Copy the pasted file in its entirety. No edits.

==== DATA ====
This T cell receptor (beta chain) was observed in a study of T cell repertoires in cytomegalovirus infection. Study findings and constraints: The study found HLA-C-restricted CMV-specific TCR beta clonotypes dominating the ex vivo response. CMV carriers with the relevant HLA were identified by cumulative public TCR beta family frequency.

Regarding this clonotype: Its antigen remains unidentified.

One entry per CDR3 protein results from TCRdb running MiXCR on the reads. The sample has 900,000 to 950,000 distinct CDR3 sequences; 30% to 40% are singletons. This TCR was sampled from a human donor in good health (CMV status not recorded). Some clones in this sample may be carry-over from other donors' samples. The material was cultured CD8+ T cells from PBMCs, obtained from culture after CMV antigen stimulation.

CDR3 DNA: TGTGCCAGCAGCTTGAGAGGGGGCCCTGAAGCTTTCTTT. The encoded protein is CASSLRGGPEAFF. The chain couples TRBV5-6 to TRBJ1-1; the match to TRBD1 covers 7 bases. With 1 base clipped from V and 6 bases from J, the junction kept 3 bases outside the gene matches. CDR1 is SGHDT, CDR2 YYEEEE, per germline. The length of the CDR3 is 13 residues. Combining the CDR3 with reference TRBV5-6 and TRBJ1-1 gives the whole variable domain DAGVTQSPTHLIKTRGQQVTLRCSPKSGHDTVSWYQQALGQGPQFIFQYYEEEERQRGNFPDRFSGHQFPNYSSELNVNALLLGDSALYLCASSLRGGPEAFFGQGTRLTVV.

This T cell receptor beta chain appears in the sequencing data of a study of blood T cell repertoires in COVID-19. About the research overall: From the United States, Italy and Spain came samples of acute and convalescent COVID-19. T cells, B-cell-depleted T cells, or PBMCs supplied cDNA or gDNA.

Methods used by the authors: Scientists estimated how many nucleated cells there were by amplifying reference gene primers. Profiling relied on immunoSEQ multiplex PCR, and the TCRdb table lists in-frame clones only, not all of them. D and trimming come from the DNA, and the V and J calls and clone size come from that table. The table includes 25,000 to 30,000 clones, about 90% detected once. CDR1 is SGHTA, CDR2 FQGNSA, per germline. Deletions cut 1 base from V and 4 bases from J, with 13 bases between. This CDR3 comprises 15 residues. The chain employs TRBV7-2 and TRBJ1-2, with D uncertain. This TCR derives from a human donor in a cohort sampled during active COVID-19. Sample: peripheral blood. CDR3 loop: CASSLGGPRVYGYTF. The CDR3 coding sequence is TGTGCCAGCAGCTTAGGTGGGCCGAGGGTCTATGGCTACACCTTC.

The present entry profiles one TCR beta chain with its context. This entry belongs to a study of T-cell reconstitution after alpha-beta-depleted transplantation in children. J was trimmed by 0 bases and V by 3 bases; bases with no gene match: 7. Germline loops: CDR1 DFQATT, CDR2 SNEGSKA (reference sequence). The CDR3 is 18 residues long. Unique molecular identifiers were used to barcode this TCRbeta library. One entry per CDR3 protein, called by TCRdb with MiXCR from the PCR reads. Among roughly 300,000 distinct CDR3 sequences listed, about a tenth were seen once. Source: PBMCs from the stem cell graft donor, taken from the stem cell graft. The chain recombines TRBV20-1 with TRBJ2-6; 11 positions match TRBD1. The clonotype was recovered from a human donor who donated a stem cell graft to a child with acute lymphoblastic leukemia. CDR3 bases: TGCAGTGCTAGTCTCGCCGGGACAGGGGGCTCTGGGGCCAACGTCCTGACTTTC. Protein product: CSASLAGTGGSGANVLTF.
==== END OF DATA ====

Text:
This T cell receptor (beta chain) was observed in a study of T cell repertoires in cytomegalovirus infection. Study findings and constraints: The study found HLA-C-restricted CMV-specific TCR beta clonotypes dominating the ex vivo response. CMV carriers with the relevant HLA were identified by cumulative public TCR beta family frequency.

Regarding this clonotype: Its antigen remains unidentified.

One entry per CDR3 protein results from TCRdb running MiXCR on the reads. The sample has 900,000 to 950,000 distinct CDR3 sequences; 30% to 40% are singletons. This TCR was sampled from a human donor in good health (CMV status not recorded). Some clones in this sample may be carry-over from other donors' samples. The material was cultured CD8+ T cells from PBMCs, obtained from culture after CMV antigen stimulation.

CDR3 DNA: TGTGCCAGCAGCTTGAGAGGGGGCCCTGAAGCTTTCTTT. The encoded protein is CASSLRGGPEAFF. The chain couples TRBV5-6 to TRBJ1-1; the match to TRBD1 covers 7 bases. With 1 base clipped from V and 6 bases from J, the junction kept 3 bases outside the gene matches. CDR1 is SGHDT, CDR2 YYEEEE, per germline. The length of the CDR3 is 13 residues. Combining the CDR3 with reference TRBV5-6 and TRBJ1-1 gives the whole variable domain DAGVTQSPTHLIKTRGQQVTLRCSPKSGHDTVSWYQQALGQGPQFIFQYYEEEERQRGNFPDRFSGHQFPNYSSELNVNALLLGDSALYLCASSLRGGPEAFFGQGTRLTVV.

This T cell receptor beta chain appears in the sequencing data of a study of blood T cell repertoires in COVID-19. About the research overall: From the United States, Italy and Spain came samples of acute and convalescent COVID-19. T cells, B-cell-depleted T cells, or PBMCs supplied cDNA or gDNA.

Methods used by the authors: Scientists estimated how many nucleated cells there were by amplifying reference gene primers. Profiling relied on immunoSEQ multiplex PCR, and the TCRdb table lists in-frame clones only, not all of them. D and trimming come from the DNA, and the V and J calls and clone size come from that table. The table includes 25,000 to 30,000 clones, about 90% detected once. CDR1 is SGHTA, CDR2 FQGNSA, per germline. Deletions cut 1 base from V and 4 bases from J, with 13 bases between. This CDR3 comprises 15 residues. The chain employs TRBV7-2 and TRBJ1-2, with D uncertain. This TCR derives from a human donor in a cohort sampled during active COVID-19. Sample: peripheral blood. CDR3 loop: CASSLGGPRVYGYTF. The CDR3 coding sequence is TGTGCCAGCAGCTTAGGTGGGCCGAGGGTCTATGGCTACACCTTC.

The present entry profiles one TCR beta chain with its context. This entry belongs to a study of T-cell reconstitution after alpha-beta-depleted transplantation in children. J was trimmed by 0 bases and V by 3 bases; bases with no gene match: 7. Germline loops: CDR1 DFQATT, CDR2 SNEGSKA (reference sequence). The CDR3 is 18 residues long. Unique molecular identifiers were used to barcode this TCRbeta library. One entry per CDR3 protein, called by TCRdb with MiXCR from the PCR reads. Among roughly 300,000 distinct CDR3 sequences listed, about a tenth were seen once. Source: PBMCs from the stem cell graft donor, taken from the stem cell graft. The chain recombines TRBV20-1 with TRBJ2-6; 11 positions match TRBD1. The clonotype was recovered from a human donor who donated a stem cell graft to a child with acute lymphoblastic leukemia. CDR3 bases: TGCAGTGCTAGTCTCGCCGGGACAGGGGGCTCTGGGGCCAACGTCCTGACTTTC. Protein product: CSASLAGTGGSGANVLTF.